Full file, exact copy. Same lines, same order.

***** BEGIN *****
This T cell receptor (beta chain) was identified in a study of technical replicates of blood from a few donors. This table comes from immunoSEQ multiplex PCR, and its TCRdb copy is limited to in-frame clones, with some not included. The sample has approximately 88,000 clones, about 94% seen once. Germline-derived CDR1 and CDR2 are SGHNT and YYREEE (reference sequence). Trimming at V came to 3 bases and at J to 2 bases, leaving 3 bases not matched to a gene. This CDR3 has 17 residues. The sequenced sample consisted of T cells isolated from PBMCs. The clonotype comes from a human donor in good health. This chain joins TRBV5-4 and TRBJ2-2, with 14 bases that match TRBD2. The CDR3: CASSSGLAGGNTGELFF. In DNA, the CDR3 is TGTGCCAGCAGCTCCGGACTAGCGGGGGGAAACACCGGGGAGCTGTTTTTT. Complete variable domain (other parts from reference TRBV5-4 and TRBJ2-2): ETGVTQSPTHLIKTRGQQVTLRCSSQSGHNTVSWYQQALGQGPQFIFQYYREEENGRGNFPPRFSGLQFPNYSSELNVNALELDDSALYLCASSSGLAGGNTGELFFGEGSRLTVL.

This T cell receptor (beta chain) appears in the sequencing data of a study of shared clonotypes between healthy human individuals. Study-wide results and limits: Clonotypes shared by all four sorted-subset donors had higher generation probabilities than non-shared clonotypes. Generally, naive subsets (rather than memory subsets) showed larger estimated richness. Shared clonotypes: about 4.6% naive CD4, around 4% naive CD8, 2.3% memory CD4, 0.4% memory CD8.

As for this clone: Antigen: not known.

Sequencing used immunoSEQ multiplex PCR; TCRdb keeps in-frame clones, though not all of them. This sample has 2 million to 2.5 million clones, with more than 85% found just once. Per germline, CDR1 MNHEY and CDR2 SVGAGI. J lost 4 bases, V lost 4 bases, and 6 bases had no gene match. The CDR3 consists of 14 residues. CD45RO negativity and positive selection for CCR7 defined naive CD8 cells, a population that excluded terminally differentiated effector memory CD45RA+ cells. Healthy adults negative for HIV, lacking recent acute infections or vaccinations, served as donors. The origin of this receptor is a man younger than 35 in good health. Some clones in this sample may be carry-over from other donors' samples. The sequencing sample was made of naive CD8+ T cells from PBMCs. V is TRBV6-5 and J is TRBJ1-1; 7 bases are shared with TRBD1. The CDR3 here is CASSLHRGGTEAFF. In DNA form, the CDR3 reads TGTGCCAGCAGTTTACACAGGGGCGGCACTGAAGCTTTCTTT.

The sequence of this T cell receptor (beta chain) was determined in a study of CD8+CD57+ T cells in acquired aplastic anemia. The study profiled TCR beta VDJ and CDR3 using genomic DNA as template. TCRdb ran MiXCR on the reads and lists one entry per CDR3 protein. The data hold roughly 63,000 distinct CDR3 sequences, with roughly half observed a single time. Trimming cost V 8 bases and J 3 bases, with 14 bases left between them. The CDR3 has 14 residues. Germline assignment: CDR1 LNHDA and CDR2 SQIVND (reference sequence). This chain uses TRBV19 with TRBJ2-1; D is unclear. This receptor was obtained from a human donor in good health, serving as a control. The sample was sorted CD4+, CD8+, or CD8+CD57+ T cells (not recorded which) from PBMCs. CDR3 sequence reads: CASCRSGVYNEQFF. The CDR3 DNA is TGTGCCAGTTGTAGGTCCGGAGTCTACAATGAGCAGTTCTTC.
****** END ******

This T cell receptor (beta chain) was identified in a study of technical replicates of blood from a few donors. This table comes from immunoSEQ multiplex PCR, and its TCRdb copy is limited to in-frame clones, with some not included. The sample has approximately 88,000 clones, about 94% seen once. Germline-derived CDR1 and CDR2 are SGHNT and YYREEE (reference sequence). Trimming at V came to 3 bases and at J to 2 bases, leaving 3 bases not matched to a gene. This CDR3 has 17 residues. The sequenced sample consisted of T cells isolated from PBMCs. The clonotype comes from a human donor in good health. This chain joins TRBV5-4 and TRBJ2-2, with 14 bases that match TRBD2. The CDR3: CASSSGLAGGNTGELFF. In DNA, the CDR3 is TGTGCCAGCAGCTCCGGACTAGCGGGGGGAAACACCGGGGAGCTGTTTTTT. Complete variable domain (other parts from reference TRBV5-4 and TRBJ2-2): ETGVTQSPTHLIKTRGQQVTLRCSSQSGHNTVSWYQQALGQGPQFIFQYYREEENGRGNFPPRFSGLQFPNYSSELNVNALELDDSALYLCASSSGLAGGNTGELFFGEGSRLTVL.

This T cell receptor (beta chain) appears in the sequencing data of a study of shared clonotypes between healthy human individuals. Study-wide results and limits: Clonotypes shared by all four sorted-subset donors had higher generation probabilities than non-shared clonotypes. Generally, naive subsets (rather than memory subsets) showed larger estimated richness. Shared clonotypes: about 4.6% naive CD4, around 4% naive CD8, 2.3% memory CD4, 0.4% memory CD8.

As for this clone: Antigen: not known.

Sequencing used immunoSEQ multiplex PCR; TCRdb keeps in-frame clones, though not all of them. This sample has 2 million to 2.5 million clones, with more than 85% found just once. Per germline, CDR1 MNHEY and CDR2 SVGAGI. J lost 4 bases, V lost 4 bases, and 6 bases had no gene match. The CDR3 consists of 14 residues. CD45RO negativity and positive selection for CCR7 defined naive CD8 cells, a population that excluded terminally differentiated effector memory CD45RA+ cells. Healthy adults negative for HIV, lacking recent acute infections or vaccinations, served as donors. The origin of this receptor is a man younger than 35 in good health. Some clones in this sample may be carry-over from other donors' samples. The sequencing sample was made of naive CD8+ T cells from PBMCs. V is TRBV6-5 and J is TRBJ1-1; 7 bases are shared with TRBD1. The CDR3 here is CASSLHRGGTEAFF. In DNA form, the CDR3 reads TGTGCCAGCAGTTTACACAGGGGCGGCACTGAAGCTTTCTTT.

The sequence of this T cell receptor (beta chain) was determined in a study of CD8+CD57+ T cells in acquired aplastic anemia. The study profiled TCR beta VDJ and CDR3 using genomic DNA as template. TCRdb ran MiXCR on the reads and lists one entry per CDR3 protein. The data hold roughly 63,000 distinct CDR3 sequences, with roughly half observed a single time. Trimming cost V 8 bases and J 3 bases, with 14 bases left between them. The CDR3 has 14 residues. Germline assignment: CDR1 LNHDA and CDR2 SQIVND (reference sequence). This chain uses TRBV19 with TRBJ2-1; D is unclear. This receptor was obtained from a human donor in good health, serving as a control. The sample was sorted CD4+, CD8+, or CD8+CD57+ T cells (not recorded which) from PBMCs. CDR3 sequence reads: CASCRSGVYNEQFF. The CDR3 DNA is TGTGCCAGTTGTAGGTCCGGAGTCTACAATGAGCAGTTCTTC.